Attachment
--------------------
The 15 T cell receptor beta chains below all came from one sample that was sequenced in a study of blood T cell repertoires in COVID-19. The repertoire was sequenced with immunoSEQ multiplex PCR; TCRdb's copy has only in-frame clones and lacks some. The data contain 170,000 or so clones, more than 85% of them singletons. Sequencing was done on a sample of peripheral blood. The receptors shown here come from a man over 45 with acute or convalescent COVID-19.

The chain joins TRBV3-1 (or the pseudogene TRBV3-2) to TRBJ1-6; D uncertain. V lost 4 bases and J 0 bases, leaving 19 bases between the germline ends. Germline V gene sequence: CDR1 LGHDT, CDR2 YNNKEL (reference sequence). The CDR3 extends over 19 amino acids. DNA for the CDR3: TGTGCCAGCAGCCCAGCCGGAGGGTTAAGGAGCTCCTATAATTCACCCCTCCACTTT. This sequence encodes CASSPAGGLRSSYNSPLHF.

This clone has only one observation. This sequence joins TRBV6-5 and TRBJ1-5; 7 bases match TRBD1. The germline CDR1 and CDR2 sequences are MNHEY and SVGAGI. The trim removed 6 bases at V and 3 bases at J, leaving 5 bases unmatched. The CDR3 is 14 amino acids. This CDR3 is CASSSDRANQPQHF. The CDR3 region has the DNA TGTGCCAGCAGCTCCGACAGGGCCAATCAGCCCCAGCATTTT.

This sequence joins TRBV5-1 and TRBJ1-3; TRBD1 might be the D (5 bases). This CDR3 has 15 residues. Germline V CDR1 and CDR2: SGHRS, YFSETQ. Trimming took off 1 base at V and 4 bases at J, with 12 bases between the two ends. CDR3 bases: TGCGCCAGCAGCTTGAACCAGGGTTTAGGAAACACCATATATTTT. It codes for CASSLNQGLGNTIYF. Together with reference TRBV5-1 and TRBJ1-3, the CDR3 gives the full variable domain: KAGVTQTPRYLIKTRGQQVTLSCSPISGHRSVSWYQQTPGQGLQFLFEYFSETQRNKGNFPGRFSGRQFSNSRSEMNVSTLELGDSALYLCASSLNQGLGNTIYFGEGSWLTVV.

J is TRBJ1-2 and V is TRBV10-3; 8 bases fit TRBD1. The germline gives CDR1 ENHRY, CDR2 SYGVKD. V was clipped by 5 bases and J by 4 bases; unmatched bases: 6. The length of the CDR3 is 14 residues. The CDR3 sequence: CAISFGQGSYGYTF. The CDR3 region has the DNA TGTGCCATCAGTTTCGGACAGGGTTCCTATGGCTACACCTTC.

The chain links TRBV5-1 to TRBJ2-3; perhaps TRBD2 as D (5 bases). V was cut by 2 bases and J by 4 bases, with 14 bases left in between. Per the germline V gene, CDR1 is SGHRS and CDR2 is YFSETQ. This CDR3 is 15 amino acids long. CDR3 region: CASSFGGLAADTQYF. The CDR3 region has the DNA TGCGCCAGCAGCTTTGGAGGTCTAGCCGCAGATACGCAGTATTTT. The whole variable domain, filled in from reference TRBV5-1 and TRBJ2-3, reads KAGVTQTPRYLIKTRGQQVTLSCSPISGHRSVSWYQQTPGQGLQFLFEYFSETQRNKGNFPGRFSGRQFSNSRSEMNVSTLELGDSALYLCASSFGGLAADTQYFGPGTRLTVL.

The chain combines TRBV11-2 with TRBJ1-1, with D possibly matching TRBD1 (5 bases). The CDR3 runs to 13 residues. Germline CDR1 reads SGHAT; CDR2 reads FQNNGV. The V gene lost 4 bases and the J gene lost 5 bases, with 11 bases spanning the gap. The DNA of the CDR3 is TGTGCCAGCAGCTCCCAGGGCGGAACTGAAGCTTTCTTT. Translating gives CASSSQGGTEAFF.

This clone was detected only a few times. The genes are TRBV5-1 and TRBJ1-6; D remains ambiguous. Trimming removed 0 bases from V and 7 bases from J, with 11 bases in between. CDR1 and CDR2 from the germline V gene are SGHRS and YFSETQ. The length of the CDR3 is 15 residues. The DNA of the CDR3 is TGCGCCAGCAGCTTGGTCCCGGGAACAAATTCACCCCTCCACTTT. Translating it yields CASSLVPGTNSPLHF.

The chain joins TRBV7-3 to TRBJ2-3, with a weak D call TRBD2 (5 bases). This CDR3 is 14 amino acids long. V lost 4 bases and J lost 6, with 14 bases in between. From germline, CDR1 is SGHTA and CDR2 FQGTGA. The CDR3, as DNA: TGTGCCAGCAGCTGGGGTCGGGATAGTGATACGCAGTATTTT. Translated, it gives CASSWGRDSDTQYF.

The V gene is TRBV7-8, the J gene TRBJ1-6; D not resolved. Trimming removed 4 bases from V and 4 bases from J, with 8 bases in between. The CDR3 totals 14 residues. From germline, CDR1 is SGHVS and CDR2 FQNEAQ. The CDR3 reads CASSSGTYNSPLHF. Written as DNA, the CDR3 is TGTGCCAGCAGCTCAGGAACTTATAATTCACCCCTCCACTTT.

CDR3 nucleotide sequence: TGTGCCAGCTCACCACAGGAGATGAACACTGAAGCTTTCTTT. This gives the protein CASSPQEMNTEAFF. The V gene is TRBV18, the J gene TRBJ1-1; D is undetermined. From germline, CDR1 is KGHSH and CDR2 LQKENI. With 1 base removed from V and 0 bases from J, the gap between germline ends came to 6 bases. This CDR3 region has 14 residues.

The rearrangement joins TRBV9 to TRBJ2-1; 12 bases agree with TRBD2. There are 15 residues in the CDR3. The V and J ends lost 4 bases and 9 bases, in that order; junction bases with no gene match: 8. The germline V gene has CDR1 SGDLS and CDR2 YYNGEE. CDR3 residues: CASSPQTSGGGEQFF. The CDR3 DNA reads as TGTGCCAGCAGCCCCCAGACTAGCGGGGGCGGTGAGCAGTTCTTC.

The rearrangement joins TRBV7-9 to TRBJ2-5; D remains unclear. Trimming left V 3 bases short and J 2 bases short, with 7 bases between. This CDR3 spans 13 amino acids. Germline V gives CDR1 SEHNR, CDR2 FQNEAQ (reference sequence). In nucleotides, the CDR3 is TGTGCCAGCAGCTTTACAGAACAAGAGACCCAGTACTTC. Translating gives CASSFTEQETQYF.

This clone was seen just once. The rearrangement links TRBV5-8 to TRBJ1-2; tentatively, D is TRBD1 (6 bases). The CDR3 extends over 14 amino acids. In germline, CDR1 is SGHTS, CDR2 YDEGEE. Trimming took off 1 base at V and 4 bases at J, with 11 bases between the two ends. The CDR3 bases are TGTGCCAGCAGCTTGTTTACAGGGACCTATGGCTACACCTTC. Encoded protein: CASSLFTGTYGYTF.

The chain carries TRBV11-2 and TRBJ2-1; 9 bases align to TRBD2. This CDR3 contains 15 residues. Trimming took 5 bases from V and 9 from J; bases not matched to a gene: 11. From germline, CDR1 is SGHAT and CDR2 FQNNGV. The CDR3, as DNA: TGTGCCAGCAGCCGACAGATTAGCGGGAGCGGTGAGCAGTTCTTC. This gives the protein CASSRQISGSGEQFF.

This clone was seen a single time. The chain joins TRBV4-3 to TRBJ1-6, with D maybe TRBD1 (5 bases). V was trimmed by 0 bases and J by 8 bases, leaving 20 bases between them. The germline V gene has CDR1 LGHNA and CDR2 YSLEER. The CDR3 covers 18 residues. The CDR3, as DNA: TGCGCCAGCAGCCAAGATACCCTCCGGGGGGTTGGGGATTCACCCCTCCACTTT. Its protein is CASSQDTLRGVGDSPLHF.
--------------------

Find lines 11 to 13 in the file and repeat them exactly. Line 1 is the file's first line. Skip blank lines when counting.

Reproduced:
CDR3 nucleotide sequence: TGTGCCAGCTCACCACAGGAGATGAACACTGAAGCTTTCTTT. This gives the protein CASSPQEMNTEAFF. The V gene is TRBV18, the J gene TRBJ1-1; D is undetermined. From germline, CDR1 is KGHSH and CDR2 LQKENI. With 1 base removed from V and 0 bases from J, the gap between germline ends came to 6 bases. This CDR3 region has 14 residues.

The rearrangement joins TRBV9 to TRBJ2-1; 12 bases agree with TRBD2. There are 15 residues in the CDR3. The V and J ends lost 4 bases and 9 bases, in that order; junction bases with no gene match: 8. The germline V gene has CDR1 SGDLS and CDR2 YYNGEE. CDR3 residues: CASSPQTSGGGEQFF. The CDR3 DNA reads as TGTGCCAGCAGCCCCCAGACTAGCGGGGGCGGTGAGCAGTTCTTC.

The rearrangement joins TRBV7-9 to TRBJ2-5; D remains unclear. Trimming left V 3 bases short and J 2 bases short, with 7 bases between. This CDR3 spans 13 amino acids. Germline V gives CDR1 SEHNR, CDR2 FQNEAQ (reference sequence). In nucleotides, the CDR3 is TGTGCCAGCAGCTTTACAGAACAAGAGACCCAGTACTTC. Translating gives CASSFTEQETQYF.